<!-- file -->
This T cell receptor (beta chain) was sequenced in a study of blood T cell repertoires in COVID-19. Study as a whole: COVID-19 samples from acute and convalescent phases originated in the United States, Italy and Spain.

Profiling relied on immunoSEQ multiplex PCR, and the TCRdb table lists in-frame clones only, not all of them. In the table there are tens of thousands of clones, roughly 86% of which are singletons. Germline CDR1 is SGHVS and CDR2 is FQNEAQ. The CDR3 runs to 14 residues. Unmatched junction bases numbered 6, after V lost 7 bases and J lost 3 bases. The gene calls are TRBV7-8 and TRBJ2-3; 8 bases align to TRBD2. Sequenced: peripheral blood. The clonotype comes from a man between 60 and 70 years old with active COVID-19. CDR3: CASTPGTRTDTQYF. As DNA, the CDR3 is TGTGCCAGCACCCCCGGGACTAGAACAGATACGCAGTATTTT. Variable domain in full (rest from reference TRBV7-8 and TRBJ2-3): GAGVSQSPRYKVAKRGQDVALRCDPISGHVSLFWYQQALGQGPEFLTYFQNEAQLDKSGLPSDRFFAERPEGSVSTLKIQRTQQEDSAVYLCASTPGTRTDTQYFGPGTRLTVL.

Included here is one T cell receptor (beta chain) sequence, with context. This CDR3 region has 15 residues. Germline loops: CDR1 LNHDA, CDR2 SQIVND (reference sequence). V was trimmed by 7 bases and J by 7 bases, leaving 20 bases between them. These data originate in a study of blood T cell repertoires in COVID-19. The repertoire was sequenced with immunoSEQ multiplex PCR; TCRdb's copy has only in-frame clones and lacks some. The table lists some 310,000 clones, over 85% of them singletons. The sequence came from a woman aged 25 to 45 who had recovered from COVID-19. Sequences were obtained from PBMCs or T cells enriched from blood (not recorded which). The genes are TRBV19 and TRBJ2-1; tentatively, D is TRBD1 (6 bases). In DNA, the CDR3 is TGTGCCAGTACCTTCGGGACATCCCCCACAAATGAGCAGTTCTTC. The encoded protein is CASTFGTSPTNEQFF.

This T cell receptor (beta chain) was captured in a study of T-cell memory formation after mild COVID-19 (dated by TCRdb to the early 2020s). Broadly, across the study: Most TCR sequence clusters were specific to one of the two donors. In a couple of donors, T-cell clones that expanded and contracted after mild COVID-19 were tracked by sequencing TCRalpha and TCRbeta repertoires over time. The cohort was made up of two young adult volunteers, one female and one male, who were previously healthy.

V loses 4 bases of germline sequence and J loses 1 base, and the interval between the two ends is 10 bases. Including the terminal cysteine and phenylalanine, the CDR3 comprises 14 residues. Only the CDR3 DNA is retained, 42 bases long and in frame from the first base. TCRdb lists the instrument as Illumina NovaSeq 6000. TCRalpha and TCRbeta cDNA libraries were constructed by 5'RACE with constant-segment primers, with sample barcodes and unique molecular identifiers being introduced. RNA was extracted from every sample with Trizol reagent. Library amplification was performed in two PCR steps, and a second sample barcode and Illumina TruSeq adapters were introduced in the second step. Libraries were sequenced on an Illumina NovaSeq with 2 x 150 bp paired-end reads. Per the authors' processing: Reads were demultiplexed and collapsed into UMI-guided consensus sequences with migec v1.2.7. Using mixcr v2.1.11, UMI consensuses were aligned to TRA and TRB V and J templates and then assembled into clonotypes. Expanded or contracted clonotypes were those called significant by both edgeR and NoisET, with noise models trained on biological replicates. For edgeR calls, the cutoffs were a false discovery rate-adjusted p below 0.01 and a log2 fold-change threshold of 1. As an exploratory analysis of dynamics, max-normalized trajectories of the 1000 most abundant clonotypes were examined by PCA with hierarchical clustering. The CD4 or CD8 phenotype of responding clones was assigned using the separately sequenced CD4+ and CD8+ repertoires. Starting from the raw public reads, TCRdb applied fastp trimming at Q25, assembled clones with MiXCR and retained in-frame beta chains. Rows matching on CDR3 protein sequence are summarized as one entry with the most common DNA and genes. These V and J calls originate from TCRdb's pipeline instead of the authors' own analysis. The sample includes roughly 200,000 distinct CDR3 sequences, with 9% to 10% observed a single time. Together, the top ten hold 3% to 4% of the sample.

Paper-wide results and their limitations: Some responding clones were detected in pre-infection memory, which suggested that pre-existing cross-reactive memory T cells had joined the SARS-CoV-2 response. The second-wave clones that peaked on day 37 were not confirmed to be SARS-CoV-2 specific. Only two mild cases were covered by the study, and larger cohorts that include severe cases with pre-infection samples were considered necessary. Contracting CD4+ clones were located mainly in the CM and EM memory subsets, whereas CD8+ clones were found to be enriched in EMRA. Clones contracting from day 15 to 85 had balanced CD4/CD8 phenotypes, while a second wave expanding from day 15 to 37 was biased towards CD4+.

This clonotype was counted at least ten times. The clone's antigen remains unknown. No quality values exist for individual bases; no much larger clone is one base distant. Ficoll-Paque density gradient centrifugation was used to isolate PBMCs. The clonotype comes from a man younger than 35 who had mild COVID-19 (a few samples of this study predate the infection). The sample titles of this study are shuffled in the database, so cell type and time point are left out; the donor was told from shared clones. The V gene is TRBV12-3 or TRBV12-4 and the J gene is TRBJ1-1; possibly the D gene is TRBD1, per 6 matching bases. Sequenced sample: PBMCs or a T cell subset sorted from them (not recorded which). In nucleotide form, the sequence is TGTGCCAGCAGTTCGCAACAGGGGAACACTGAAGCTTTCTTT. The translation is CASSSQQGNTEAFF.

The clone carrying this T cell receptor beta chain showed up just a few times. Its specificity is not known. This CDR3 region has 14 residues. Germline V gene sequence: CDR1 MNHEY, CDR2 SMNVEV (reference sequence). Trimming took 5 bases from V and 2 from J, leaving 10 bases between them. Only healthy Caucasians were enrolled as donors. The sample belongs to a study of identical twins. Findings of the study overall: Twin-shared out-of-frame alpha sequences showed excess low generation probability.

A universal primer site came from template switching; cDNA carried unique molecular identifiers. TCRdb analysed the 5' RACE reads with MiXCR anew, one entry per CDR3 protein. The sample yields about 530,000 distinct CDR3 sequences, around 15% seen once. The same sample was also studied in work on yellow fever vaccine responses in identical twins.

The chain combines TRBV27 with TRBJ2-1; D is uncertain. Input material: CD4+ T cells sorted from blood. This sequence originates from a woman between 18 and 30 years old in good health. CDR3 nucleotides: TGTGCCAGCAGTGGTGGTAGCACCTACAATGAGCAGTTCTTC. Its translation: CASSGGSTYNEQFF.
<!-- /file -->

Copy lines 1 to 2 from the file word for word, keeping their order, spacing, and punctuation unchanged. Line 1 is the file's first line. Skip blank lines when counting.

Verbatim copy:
This T cell receptor (beta chain) was sequenced in a study of blood T cell repertoires in COVID-19. Study as a whole: COVID-19 samples from acute and convalescent phases originated in the United States, Italy and Spain.

Profiling relied on immunoSEQ multiplex PCR, and the TCRdb table lists in-frame clones only, not all of them. In the table there are tens of thousands of clones, roughly 86% of which are singletons. Germline CDR1 is SGHVS and CDR2 is FQNEAQ. The CDR3 runs to 14 residues. Unmatched junction bases numbered 6, after V lost 7 bases and J lost 3 bases. The gene calls are TRBV7-8 and TRBJ2-3; 8 bases align to TRBD2. Sequenced: peripheral blood. The clonotype comes from a man between 60 and 70 years old with active COVID-19. CDR3: CASTPGTRTDTQYF. As DNA, the CDR3 is TGTGCCAGCACCCCCGGGACTAGAACAGATACGCAGTATTTT. Variable domain in full (rest from reference TRBV7-8 and TRBJ2-3): GAGVSQSPRYKVAKRGQDVALRCDPISGHVSLFWYQQALGQGPEFLTYFQNEAQLDKSGLPSDRFFAERPEGSVSTLKIQRTQQEDSAVYLCASTPGTRTDTQYFGPGTRLTVL.